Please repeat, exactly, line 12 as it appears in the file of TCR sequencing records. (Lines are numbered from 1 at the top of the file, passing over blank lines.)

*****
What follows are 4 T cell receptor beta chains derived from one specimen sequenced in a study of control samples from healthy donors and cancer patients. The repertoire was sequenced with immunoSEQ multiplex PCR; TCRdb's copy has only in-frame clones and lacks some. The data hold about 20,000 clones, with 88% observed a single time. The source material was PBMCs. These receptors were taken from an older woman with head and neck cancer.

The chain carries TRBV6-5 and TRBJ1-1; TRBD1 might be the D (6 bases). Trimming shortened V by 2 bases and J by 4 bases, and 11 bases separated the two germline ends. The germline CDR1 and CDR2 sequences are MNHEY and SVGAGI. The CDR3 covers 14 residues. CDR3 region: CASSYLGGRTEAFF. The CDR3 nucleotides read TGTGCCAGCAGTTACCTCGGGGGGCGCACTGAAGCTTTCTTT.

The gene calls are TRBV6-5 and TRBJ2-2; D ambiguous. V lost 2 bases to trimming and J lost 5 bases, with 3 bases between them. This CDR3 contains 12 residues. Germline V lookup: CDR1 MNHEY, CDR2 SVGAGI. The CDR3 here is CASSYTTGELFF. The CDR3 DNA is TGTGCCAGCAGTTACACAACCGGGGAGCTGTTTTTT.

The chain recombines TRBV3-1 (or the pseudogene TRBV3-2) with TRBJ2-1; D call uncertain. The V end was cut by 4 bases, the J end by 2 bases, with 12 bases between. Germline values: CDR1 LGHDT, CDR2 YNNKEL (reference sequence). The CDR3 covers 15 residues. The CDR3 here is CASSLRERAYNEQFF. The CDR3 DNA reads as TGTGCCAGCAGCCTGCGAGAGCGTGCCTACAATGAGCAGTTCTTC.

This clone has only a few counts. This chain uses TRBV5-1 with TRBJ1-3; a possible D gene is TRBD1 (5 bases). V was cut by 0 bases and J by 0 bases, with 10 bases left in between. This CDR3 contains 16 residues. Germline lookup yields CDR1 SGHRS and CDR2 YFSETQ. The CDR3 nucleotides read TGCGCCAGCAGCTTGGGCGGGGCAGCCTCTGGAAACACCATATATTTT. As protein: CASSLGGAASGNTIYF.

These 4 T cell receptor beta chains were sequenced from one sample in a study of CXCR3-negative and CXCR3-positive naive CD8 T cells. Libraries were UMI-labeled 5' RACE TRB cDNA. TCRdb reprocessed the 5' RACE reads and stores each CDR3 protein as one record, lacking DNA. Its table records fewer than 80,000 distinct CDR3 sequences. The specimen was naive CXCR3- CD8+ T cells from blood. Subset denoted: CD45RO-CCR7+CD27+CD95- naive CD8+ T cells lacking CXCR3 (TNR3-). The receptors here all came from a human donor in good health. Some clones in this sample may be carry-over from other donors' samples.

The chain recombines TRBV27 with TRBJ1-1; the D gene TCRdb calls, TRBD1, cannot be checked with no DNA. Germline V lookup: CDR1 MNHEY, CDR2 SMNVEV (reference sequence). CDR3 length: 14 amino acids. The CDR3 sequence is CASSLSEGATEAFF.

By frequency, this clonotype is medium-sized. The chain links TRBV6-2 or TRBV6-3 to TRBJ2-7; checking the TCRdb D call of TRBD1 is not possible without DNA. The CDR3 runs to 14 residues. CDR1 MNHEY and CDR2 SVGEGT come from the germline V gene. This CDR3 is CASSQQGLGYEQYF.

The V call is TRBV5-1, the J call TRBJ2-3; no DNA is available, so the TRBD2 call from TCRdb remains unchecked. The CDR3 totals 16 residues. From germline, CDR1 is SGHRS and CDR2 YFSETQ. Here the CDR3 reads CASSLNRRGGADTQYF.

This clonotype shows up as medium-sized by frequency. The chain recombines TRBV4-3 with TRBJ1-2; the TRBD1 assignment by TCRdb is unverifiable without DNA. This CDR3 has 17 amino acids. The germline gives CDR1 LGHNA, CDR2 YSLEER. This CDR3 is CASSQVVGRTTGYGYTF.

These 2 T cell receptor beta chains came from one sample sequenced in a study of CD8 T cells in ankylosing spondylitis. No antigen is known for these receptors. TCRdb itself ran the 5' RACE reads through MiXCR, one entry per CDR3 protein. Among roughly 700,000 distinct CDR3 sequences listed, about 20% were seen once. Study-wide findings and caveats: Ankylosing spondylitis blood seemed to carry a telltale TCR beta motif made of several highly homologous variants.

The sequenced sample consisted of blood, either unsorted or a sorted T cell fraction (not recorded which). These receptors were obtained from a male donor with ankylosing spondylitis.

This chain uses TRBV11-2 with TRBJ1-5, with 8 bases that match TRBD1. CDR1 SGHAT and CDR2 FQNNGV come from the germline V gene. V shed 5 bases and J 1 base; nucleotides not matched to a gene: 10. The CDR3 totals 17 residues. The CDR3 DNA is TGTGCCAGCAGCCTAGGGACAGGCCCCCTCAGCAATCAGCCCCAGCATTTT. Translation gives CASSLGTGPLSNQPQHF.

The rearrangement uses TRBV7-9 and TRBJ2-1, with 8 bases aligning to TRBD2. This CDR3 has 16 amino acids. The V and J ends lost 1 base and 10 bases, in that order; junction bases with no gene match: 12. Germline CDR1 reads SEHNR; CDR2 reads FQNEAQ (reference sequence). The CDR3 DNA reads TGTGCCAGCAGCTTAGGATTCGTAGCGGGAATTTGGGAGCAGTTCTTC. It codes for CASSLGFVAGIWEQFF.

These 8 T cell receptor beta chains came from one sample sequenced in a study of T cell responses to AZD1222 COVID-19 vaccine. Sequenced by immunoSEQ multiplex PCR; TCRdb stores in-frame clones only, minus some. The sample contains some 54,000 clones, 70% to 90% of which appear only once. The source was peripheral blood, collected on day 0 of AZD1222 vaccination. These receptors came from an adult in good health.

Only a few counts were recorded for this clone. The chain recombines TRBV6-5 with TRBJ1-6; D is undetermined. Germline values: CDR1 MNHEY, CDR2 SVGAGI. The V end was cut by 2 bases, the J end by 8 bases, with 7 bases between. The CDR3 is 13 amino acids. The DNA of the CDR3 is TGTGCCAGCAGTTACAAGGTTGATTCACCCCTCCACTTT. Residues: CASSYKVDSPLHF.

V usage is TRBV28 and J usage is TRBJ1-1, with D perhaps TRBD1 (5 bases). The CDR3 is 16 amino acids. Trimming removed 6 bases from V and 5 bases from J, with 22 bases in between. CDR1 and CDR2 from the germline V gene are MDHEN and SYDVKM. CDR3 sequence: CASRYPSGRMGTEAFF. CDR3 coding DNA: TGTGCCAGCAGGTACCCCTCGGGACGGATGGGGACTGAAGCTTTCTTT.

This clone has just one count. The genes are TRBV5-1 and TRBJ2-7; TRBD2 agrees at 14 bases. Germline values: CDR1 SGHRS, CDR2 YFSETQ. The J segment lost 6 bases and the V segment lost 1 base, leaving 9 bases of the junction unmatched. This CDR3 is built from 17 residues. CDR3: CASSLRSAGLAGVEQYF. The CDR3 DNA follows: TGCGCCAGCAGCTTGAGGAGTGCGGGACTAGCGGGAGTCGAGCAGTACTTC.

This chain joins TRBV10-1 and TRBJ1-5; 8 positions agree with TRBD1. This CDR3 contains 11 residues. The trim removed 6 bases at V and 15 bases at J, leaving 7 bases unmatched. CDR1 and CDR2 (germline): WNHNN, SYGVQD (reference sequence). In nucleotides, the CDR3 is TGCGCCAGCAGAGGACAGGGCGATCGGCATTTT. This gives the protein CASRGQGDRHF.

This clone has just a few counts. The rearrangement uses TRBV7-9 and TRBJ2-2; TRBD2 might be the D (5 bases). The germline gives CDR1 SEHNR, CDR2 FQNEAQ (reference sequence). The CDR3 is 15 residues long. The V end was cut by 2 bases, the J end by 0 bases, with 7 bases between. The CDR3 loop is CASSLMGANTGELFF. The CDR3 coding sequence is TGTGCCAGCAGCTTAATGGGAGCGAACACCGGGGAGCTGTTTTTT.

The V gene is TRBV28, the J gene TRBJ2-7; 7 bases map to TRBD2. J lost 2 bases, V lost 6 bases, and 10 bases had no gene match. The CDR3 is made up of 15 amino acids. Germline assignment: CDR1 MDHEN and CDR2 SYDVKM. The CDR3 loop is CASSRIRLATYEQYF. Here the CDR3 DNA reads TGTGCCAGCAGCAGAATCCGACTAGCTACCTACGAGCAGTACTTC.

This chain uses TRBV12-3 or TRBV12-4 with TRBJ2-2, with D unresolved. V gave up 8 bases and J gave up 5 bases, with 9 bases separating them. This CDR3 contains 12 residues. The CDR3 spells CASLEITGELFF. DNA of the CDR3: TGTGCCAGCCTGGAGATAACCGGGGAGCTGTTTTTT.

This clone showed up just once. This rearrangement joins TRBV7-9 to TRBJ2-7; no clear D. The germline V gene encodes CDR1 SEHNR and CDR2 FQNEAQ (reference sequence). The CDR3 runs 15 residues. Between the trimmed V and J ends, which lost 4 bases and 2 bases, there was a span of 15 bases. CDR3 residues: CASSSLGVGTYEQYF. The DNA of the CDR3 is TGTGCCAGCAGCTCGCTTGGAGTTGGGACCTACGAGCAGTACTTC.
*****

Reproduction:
The sequenced sample consisted of blood, either unsorted or a sorted T cell fraction (not recorded which). These receptors were obtained from a male donor with ankylosing spondylitis.